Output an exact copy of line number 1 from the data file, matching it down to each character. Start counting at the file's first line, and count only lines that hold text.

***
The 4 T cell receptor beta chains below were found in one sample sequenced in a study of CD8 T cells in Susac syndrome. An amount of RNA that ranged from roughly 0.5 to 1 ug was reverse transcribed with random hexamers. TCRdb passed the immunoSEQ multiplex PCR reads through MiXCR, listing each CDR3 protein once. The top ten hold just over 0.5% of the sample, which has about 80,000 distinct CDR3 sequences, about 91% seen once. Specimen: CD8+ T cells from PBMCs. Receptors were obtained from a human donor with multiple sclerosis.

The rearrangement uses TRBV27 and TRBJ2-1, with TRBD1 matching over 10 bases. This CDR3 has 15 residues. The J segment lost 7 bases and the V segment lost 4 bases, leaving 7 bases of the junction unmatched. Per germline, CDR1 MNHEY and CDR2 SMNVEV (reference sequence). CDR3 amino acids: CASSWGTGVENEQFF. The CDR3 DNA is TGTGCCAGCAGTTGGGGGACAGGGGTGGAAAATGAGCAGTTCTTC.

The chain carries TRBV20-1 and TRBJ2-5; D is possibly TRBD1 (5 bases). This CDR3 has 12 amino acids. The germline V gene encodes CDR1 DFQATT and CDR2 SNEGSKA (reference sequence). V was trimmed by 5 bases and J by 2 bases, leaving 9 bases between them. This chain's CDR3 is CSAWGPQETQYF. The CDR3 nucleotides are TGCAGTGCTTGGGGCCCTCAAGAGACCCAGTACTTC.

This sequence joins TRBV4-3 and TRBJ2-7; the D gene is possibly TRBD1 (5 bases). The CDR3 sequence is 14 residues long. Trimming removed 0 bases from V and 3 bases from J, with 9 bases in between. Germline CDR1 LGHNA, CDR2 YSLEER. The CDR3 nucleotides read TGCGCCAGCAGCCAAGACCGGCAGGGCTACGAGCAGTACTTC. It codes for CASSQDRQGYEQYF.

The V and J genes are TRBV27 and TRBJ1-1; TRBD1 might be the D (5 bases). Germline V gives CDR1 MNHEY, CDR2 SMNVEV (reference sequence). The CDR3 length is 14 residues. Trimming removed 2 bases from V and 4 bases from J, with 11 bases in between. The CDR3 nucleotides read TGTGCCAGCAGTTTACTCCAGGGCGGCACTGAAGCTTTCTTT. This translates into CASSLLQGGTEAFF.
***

The 4 T cell receptor beta chains below were found in one sample sequenced in a study of CD8 T cells in Susac syndrome. An amount of RNA that ranged from roughly 0.5 to 1 ug was reverse transcribed with random hexamers. TCRdb passed the immunoSEQ multiplex PCR reads through MiXCR, listing each CDR3 protein once. The top ten hold just over 0.5% of the sample, which has about 80,000 distinct CDR3 sequences, about 91% seen once. Specimen: CD8+ T cells from PBMCs. Receptors were obtained from a human donor with multiple sclerosis.